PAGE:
# Not evaluating all cells unless I explicitly evaluate each one?

I'm running a Mathematica (version 8) notebook. In one of the first few cells, it is supposed to plot some data. It uses a couple functions that are defined in an above cell.

If I do Evaluation-> Evaluate Notebook (which should evaluate the whole notebook, starting from the top, right?), it goes through and seems to evaluate it (the bars at the right turn from highlighted to regular as it goes down the notebook), but it doesn't produce the plot, or several other results that should output to the screen (they don't have a semicolon).

However, if I go down from the top and manually hit shift+enter for each cell in order, it produces what it's supposed to.

Am I doing something dumb? What's going on?

Thanks!

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What happens if you select all (command-A) and then enter? –  bill s Jan 17 '14 at 19:22
@bills, hi, I assume you mean shift+enter? I tried just enter and it did nothing. Doing ctrl+a and shift enter did the same thing doing "evaluate notebook" did. –  YungHummmma Jan 17 '14 at 19:29
That does sound unusual. Can you upload somewhere a notebook that shows the problem? You could use Dropbox if you're signed up or maybe ge.tt I can test it for you in v8. –  Szabolcs Jan 17 '14 at 19:30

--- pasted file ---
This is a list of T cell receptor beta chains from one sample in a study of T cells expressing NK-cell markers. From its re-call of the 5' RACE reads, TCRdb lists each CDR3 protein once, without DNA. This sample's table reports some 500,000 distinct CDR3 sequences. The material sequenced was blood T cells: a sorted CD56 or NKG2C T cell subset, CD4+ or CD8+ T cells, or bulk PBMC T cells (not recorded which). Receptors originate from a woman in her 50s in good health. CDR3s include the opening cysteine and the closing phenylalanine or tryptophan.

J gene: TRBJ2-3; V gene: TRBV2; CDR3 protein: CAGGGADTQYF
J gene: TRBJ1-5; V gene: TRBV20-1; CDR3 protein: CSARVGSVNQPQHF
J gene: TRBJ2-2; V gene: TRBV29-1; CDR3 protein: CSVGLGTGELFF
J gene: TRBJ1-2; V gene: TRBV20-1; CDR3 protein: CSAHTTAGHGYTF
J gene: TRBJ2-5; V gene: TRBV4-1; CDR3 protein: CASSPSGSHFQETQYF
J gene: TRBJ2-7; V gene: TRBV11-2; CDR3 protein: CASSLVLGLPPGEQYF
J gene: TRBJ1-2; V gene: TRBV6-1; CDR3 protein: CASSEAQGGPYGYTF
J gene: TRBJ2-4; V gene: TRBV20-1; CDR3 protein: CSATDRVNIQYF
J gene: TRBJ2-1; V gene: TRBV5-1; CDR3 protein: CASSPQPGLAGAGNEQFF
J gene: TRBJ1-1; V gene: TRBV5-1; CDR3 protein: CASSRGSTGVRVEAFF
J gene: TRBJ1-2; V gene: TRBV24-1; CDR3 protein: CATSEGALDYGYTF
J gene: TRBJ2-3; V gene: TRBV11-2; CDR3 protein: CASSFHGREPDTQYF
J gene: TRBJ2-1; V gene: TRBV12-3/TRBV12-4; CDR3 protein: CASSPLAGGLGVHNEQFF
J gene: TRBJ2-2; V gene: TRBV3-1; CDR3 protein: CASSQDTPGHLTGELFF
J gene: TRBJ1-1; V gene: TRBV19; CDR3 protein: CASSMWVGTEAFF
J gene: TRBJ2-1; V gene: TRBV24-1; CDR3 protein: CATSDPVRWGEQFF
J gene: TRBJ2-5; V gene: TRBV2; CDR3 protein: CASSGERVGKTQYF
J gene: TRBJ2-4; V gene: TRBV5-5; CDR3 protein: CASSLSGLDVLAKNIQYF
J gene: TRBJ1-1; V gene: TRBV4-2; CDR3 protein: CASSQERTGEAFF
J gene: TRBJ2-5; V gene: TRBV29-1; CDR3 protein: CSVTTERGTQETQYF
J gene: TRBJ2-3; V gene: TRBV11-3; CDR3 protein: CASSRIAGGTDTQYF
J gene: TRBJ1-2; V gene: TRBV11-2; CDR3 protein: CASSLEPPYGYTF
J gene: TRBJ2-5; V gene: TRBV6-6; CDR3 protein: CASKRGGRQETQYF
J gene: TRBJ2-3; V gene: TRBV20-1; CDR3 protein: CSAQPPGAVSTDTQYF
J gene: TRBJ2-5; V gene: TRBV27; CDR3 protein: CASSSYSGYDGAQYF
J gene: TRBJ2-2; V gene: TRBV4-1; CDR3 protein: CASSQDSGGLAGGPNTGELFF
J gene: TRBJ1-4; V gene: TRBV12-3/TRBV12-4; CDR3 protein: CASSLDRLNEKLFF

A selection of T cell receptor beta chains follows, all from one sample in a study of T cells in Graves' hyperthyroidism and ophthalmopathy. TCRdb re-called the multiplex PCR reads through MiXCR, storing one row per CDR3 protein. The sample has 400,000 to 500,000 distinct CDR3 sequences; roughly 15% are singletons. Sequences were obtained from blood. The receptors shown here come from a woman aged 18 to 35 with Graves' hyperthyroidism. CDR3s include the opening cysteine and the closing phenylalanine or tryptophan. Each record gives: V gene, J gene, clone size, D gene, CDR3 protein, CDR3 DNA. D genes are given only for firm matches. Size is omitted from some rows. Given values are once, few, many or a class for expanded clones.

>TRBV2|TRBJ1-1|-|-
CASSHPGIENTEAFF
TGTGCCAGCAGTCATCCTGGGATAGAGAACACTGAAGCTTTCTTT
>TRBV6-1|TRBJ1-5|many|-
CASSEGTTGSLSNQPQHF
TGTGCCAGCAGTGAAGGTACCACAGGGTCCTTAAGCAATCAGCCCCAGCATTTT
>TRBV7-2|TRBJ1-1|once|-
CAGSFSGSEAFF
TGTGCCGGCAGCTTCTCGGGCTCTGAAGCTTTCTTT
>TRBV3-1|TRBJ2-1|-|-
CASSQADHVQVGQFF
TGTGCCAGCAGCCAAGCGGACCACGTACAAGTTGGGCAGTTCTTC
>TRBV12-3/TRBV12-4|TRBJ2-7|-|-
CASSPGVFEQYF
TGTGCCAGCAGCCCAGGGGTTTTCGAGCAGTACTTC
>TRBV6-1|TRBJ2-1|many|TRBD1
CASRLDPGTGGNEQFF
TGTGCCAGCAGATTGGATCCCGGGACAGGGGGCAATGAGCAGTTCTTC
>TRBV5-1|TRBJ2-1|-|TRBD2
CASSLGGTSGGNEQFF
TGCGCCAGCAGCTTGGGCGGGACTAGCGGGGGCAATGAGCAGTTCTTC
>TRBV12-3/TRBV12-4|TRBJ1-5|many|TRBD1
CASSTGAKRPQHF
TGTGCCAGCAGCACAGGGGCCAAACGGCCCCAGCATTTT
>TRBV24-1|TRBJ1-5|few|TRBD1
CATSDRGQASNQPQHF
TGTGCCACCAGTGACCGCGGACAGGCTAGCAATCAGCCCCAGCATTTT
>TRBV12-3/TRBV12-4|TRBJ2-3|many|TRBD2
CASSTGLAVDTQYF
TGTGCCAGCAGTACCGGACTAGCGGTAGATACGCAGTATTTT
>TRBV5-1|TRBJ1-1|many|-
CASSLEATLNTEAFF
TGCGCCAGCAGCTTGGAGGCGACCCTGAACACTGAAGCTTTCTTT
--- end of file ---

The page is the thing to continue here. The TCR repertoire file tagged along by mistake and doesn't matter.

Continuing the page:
@Szabolcs, thanks. Here it is, I've run just this much and it has the same issue. I hope the formatting hasn't been messed up too much: pastie.org/8643297 –  YungHummmma Jan 17 '14 at 19:34
@YungHummmma Remove Quit from the beginning and try again. Does it work now? –  Szabolcs Jan 17 '14 at 19:42

It turns out that you had Quit[] at the top of the notebook (as you mentioned in the comments). This quits the kernels and effectively cancels all evaluations that were queued by the front end when you clicked Evaluate Notebook.
Just make sure you won't evaluate that one cell containing Quit[].
SetOptions[\$FrontEnd, "ClearEvaluationQueueOnKernelQuit" -> False]

There is a way to fix it so that the notebook would behave the way you want it to. Using the trick on this page, you can set it so that Mathematica will evaluate the cell with the Quit command, then restart the kernel and evaluate the other cells you had selected. I did this a very long time ago and love it. –  Jason B Jan 17 '14 at 20:31